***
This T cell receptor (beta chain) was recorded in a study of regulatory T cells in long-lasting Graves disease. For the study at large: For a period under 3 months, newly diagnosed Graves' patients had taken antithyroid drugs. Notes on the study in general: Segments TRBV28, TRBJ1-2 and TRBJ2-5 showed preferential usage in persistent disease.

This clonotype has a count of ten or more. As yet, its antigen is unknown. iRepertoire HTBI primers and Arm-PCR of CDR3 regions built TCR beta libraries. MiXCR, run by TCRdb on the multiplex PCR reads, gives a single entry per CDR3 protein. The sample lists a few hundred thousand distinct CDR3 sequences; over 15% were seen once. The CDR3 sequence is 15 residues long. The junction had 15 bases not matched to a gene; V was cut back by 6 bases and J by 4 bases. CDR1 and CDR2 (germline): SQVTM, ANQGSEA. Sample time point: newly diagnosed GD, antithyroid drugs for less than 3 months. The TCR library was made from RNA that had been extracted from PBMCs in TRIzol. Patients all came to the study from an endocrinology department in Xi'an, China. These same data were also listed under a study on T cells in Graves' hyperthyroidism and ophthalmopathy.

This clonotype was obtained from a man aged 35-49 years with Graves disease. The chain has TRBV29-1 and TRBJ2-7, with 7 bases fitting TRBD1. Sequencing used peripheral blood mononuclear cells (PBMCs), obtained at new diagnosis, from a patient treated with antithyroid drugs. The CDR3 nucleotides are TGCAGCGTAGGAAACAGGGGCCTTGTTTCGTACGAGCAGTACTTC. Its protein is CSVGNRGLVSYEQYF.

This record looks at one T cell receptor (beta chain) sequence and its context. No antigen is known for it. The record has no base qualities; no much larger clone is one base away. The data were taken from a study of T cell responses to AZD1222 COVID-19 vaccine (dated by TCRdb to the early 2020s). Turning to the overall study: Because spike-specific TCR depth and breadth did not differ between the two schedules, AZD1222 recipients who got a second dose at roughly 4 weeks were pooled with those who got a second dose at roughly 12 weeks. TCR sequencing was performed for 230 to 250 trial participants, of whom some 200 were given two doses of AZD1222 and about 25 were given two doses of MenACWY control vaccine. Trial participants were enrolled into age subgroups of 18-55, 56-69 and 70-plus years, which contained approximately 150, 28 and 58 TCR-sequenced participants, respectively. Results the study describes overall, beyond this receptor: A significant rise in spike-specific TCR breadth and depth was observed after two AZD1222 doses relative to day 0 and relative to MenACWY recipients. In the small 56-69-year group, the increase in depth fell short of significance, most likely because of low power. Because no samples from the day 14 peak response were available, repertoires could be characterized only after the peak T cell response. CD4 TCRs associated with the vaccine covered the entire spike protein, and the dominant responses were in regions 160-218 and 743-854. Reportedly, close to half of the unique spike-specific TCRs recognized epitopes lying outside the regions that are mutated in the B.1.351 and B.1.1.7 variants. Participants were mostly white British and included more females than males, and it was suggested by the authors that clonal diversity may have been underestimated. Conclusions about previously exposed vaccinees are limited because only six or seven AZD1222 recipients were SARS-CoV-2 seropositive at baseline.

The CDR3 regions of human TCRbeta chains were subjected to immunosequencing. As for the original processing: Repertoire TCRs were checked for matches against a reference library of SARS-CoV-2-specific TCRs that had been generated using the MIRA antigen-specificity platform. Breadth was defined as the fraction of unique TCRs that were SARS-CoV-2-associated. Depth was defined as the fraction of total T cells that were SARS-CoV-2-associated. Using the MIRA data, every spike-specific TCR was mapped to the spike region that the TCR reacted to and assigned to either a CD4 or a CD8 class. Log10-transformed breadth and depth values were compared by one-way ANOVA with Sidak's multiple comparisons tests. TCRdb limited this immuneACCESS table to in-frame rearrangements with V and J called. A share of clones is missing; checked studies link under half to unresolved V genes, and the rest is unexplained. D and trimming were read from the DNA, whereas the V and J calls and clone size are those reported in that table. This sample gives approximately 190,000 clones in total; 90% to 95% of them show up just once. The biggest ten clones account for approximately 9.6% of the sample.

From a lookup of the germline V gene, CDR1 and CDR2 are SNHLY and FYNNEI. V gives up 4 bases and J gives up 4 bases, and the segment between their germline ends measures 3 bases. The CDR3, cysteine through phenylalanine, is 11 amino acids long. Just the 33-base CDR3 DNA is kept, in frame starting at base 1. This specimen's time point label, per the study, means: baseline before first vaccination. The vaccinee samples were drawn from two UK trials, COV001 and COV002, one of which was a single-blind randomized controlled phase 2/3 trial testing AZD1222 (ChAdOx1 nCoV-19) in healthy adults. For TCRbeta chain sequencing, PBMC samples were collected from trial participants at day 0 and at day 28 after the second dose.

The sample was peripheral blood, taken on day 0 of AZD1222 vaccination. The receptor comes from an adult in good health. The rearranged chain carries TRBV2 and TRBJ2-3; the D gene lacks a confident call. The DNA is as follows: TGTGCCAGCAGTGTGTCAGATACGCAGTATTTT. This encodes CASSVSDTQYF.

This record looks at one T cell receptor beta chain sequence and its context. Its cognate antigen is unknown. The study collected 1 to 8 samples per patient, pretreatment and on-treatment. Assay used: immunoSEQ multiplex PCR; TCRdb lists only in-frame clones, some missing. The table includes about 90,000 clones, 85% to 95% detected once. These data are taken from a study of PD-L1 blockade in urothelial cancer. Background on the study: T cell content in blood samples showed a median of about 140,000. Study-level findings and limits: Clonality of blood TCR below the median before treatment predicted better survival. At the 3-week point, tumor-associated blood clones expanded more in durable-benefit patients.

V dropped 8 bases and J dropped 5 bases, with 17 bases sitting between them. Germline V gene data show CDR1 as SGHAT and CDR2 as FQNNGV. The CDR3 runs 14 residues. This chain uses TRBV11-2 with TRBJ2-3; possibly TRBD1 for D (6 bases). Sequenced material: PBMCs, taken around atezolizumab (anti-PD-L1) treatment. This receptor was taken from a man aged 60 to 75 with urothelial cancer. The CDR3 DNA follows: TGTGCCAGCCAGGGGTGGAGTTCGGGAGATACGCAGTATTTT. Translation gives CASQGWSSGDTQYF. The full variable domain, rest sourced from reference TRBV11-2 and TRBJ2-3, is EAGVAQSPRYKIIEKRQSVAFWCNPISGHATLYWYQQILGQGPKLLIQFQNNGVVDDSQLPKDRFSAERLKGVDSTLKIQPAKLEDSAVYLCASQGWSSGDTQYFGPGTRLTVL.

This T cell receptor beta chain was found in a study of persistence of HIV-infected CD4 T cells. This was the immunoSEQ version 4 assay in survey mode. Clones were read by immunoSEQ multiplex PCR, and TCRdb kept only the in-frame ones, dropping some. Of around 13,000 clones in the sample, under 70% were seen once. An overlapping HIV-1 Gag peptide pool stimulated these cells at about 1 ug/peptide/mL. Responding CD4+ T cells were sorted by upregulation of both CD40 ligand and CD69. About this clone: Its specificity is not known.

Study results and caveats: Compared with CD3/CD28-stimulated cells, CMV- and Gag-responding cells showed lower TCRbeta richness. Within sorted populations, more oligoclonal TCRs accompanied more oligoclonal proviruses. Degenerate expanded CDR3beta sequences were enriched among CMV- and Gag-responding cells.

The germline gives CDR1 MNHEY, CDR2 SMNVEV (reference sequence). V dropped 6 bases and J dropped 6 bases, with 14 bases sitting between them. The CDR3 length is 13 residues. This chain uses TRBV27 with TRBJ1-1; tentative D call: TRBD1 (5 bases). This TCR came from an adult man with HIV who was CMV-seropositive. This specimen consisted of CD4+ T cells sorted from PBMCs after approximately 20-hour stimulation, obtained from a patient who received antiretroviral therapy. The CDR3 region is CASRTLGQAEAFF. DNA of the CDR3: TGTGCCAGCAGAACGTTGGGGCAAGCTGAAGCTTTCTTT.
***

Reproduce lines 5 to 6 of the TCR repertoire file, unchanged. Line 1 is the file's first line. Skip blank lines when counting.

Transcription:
The CDR3 regions of human TCRbeta chains were subjected to immunosequencing. As for the original processing: Repertoire TCRs were checked for matches against a reference library of SARS-CoV-2-specific TCRs that had been generated using the MIRA antigen-specificity platform. Breadth was defined as the fraction of unique TCRs that were SARS-CoV-2-associated. Depth was defined as the fraction of total T cells that were SARS-CoV-2-associated. Using the MIRA data, every spike-specific TCR was mapped to the spike region that the TCR reacted to and assigned to either a CD4 or a CD8 class. Log10-transformed breadth and depth values were compared by one-way ANOVA with Sidak's multiple comparisons tests. TCRdb limited this immuneACCESS table to in-frame rearrangements with V and J called. A share of clones is missing; checked studies link under half to unresolved V genes, and the rest is unexplained. D and trimming were read from the DNA, whereas the V and J calls and clone size are those reported in that table. This sample gives approximately 190,000 clones in total; 90% to 95% of them show up just once. The biggest ten clones account for approximately 9.6% of the sample.

From a lookup of the germline V gene, CDR1 and CDR2 are SNHLY and FYNNEI. V gives up 4 bases and J gives up 4 bases, and the segment between their germline ends measures 3 bases. The CDR3, cysteine through phenylalanine, is 11 amino acids long. Just the 33-base CDR3 DNA is kept, in frame starting at base 1. This specimen's time point label, per the study, means: baseline before first vaccination. The vaccinee samples were drawn from two UK trials, COV001 and COV002, one of which was a single-blind randomized controlled phase 2/3 trial testing AZD1222 (ChAdOx1 nCoV-19) in healthy adults. For TCRbeta chain sequencing, PBMC samples were collected from trial participants at day 0 and at day 28 after the second dose.